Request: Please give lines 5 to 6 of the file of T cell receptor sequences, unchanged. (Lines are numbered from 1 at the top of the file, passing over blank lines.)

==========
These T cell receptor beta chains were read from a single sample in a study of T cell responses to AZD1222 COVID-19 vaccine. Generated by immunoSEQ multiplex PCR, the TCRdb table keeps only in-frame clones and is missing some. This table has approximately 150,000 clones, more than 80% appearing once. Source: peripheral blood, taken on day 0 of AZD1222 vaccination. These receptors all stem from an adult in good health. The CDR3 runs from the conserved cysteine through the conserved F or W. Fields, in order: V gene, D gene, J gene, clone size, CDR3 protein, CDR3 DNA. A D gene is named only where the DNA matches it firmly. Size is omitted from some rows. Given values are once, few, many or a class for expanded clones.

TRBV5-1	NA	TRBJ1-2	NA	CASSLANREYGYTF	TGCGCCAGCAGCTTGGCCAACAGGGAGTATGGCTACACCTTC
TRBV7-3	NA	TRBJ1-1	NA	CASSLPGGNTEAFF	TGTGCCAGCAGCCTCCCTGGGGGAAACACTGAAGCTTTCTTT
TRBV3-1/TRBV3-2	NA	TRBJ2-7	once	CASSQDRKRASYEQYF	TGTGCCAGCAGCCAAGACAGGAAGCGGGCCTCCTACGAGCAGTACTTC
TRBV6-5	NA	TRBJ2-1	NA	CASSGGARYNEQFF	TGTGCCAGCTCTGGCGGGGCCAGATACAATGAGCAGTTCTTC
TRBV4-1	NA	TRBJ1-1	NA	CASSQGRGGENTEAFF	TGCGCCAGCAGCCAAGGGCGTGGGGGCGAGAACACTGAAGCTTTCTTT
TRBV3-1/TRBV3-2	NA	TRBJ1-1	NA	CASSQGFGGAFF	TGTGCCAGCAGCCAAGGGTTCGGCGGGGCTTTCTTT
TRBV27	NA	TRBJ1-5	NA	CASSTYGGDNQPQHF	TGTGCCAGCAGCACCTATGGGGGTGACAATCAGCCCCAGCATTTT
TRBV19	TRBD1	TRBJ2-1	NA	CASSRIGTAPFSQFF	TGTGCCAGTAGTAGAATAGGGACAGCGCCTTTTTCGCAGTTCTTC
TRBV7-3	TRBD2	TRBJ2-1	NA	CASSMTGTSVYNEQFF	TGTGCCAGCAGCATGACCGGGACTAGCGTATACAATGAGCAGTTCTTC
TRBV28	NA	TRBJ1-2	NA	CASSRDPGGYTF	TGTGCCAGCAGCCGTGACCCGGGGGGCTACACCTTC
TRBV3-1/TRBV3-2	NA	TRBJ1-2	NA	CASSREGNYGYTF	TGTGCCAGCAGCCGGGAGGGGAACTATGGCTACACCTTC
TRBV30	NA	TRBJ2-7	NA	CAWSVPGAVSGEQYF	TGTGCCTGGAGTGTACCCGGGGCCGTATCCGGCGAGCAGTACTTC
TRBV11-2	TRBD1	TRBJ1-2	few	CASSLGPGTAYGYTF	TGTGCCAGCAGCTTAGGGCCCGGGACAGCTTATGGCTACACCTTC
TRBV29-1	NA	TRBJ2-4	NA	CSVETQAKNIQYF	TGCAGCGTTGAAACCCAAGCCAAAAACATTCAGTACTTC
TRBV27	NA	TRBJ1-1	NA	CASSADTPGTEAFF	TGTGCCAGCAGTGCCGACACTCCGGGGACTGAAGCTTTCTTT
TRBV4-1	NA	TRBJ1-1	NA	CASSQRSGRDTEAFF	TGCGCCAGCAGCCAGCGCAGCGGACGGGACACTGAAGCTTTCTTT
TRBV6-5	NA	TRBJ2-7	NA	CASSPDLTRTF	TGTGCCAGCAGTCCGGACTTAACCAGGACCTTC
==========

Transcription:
TRBV6-5	NA	TRBJ2-1	NA	CASSGGARYNEQFF	TGTGCCAGCTCTGGCGGGGCCAGATACAATGAGCAGTTCTTC
TRBV4-1	NA	TRBJ1-1	NA	CASSQGRGGENTEAFF	TGCGCCAGCAGCCAAGGGCGTGGGGGCGAGAACACTGAAGCTTTCTTT